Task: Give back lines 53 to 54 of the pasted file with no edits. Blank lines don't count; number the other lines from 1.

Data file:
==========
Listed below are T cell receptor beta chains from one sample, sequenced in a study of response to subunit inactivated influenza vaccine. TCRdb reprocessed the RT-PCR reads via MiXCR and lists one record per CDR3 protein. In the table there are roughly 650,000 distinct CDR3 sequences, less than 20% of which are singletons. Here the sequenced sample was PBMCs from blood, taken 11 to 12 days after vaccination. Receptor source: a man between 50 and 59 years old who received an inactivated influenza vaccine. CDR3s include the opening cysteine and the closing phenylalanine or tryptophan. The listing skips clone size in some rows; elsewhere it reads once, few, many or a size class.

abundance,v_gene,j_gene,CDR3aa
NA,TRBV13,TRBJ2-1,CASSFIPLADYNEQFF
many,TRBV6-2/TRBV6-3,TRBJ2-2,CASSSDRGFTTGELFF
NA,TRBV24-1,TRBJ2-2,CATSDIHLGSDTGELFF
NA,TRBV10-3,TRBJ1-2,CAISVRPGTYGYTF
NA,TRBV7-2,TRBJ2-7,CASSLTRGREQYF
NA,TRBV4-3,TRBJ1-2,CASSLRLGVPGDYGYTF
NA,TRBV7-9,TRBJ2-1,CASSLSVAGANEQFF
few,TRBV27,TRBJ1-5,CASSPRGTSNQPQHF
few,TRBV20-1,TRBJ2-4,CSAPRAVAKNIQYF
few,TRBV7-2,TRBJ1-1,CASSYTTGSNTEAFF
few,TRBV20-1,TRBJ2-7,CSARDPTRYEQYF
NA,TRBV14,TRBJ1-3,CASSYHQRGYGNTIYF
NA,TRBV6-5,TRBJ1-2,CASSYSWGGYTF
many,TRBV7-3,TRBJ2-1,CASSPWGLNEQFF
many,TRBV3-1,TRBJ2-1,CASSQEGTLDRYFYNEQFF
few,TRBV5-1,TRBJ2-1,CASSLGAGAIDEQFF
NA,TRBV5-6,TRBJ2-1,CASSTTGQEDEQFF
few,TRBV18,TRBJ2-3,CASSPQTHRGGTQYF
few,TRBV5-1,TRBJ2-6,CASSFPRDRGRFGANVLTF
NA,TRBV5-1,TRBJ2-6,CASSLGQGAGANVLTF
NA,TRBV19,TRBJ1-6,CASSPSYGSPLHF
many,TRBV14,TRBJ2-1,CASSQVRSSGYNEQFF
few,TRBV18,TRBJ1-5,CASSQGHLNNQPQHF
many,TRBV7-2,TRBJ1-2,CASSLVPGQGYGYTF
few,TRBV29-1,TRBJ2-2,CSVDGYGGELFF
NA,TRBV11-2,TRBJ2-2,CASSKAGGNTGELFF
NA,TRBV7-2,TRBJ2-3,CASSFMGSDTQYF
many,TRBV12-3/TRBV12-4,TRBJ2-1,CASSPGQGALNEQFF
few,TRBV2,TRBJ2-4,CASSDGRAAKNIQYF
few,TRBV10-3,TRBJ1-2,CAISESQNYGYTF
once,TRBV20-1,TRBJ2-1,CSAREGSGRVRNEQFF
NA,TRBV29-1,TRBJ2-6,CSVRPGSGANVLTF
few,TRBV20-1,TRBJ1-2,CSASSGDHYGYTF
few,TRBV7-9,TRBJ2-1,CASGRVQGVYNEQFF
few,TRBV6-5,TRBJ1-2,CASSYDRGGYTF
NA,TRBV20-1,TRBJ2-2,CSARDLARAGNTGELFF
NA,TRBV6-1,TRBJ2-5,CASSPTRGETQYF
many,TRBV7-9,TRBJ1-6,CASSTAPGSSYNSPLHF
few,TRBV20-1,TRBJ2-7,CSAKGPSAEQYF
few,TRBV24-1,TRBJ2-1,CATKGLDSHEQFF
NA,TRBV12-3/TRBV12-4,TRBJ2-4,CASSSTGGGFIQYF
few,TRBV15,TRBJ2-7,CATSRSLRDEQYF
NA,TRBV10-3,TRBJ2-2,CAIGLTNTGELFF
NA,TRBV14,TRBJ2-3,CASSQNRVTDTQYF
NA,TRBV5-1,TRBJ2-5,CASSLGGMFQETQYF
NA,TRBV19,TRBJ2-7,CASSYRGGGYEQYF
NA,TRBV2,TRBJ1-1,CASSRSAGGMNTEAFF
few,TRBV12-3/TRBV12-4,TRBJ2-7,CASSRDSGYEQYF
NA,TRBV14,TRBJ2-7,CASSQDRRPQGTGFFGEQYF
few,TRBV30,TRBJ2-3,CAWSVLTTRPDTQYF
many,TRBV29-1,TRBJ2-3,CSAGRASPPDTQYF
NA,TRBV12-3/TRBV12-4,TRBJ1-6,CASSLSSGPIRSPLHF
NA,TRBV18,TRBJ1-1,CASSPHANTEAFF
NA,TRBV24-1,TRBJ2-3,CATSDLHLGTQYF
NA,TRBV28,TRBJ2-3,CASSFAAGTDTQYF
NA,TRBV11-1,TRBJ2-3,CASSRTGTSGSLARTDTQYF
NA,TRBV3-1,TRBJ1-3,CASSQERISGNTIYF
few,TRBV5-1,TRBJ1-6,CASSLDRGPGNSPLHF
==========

many,TRBV29-1,TRBJ2-3,CSAGRASPPDTQYF
NA,TRBV12-3/TRBV12-4,TRBJ1-6,CASSLSSGPIRSPLHF